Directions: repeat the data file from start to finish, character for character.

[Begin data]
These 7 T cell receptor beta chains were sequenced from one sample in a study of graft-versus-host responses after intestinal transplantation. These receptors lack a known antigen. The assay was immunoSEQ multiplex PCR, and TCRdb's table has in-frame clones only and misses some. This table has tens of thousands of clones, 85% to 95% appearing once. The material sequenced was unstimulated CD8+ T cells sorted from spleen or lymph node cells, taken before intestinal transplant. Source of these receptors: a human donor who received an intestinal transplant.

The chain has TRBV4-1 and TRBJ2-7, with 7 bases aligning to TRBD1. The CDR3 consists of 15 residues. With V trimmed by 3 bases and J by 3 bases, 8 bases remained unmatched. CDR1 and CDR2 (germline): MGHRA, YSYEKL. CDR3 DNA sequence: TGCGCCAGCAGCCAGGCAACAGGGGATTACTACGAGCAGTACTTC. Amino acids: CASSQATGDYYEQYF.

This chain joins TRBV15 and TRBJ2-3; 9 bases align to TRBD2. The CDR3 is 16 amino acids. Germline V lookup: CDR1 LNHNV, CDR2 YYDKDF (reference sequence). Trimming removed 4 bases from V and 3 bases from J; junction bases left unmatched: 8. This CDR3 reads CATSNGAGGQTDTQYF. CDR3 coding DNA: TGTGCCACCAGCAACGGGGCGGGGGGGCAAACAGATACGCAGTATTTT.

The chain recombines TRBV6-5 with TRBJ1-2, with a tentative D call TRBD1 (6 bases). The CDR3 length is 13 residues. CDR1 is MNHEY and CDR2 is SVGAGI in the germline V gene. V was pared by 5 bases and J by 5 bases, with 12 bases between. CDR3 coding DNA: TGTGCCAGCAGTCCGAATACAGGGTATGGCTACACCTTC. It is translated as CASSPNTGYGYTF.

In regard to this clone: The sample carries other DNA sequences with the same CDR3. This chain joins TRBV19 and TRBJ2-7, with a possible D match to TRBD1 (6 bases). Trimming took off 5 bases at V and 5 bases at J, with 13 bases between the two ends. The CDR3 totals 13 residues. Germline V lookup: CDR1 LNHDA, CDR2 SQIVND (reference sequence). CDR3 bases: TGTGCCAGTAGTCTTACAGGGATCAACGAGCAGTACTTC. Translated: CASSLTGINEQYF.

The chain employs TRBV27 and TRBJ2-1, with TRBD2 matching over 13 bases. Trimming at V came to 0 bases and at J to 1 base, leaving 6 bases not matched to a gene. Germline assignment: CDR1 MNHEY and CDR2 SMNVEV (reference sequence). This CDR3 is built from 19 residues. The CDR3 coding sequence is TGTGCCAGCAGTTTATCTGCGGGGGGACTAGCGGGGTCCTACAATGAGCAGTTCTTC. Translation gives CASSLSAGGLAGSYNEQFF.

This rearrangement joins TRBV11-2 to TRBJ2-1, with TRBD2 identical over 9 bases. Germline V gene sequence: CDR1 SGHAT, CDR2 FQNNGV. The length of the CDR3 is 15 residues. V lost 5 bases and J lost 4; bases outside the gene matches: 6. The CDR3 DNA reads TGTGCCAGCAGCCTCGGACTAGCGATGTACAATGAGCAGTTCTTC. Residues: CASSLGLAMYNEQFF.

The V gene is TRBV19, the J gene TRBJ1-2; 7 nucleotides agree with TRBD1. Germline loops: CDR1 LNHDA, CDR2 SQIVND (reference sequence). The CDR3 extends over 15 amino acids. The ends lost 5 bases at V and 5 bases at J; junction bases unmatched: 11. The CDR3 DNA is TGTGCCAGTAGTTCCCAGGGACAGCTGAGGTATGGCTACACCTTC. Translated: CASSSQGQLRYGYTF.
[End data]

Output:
These 7 T cell receptor beta chains were sequenced from one sample in a study of graft-versus-host responses after intestinal transplantation. These receptors lack a known antigen. The assay was immunoSEQ multiplex PCR, and TCRdb's table has in-frame clones only and misses some. This table has tens of thousands of clones, 85% to 95% appearing once. The material sequenced was unstimulated CD8+ T cells sorted from spleen or lymph node cells, taken before intestinal transplant. Source of these receptors: a human donor who received an intestinal transplant.

The chain has TRBV4-1 and TRBJ2-7, with 7 bases aligning to TRBD1. The CDR3 consists of 15 residues. With V trimmed by 3 bases and J by 3 bases, 8 bases remained unmatched. CDR1 and CDR2 (germline): MGHRA, YSYEKL. CDR3 DNA sequence: TGCGCCAGCAGCCAGGCAACAGGGGATTACTACGAGCAGTACTTC. Amino acids: CASSQATGDYYEQYF.

This chain joins TRBV15 and TRBJ2-3; 9 bases align to TRBD2. The CDR3 is 16 amino acids. Germline V lookup: CDR1 LNHNV, CDR2 YYDKDF (reference sequence). Trimming removed 4 bases from V and 3 bases from J; junction bases left unmatched: 8. This CDR3 reads CATSNGAGGQTDTQYF. CDR3 coding DNA: TGTGCCACCAGCAACGGGGCGGGGGGGCAAACAGATACGCAGTATTTT.

The chain recombines TRBV6-5 with TRBJ1-2, with a tentative D call TRBD1 (6 bases). The CDR3 length is 13 residues. CDR1 is MNHEY and CDR2 is SVGAGI in the germline V gene. V was pared by 5 bases and J by 5 bases, with 12 bases between. CDR3 coding DNA: TGTGCCAGCAGTCCGAATACAGGGTATGGCTACACCTTC. It is translated as CASSPNTGYGYTF.

In regard to this clone: The sample carries other DNA sequences with the same CDR3. This chain joins TRBV19 and TRBJ2-7, with a possible D match to TRBD1 (6 bases). Trimming took off 5 bases at V and 5 bases at J, with 13 bases between the two ends. The CDR3 totals 13 residues. Germline V lookup: CDR1 LNHDA, CDR2 SQIVND (reference sequence). CDR3 bases: TGTGCCAGTAGTCTTACAGGGATCAACGAGCAGTACTTC. Translated: CASSLTGINEQYF.

The chain employs TRBV27 and TRBJ2-1, with TRBD2 matching over 13 bases. Trimming at V came to 0 bases and at J to 1 base, leaving 6 bases not matched to a gene. Germline assignment: CDR1 MNHEY and CDR2 SMNVEV (reference sequence). This CDR3 is built from 19 residues. The CDR3 coding sequence is TGTGCCAGCAGTTTATCTGCGGGGGGACTAGCGGGGTCCTACAATGAGCAGTTCTTC. Translation gives CASSLSAGGLAGSYNEQFF.

This rearrangement joins TRBV11-2 to TRBJ2-1, with TRBD2 identical over 9 bases. Germline V gene sequence: CDR1 SGHAT, CDR2 FQNNGV. The length of the CDR3 is 15 residues. V lost 5 bases and J lost 4; bases outside the gene matches: 6. The CDR3 DNA reads TGTGCCAGCAGCCTCGGACTAGCGATGTACAATGAGCAGTTCTTC. Residues: CASSLGLAMYNEQFF.

The V gene is TRBV19, the J gene TRBJ1-2; 7 nucleotides agree with TRBD1. Germline loops: CDR1 LNHDA, CDR2 SQIVND (reference sequence). The CDR3 extends over 15 amino acids. The ends lost 5 bases at V and 5 bases at J; junction bases unmatched: 11. The CDR3 DNA is TGTGCCAGTAGTTCCCAGGGACAGCTGAGGTATGGCTACACCTTC. Translated: CASSSQGQLRYGYTF.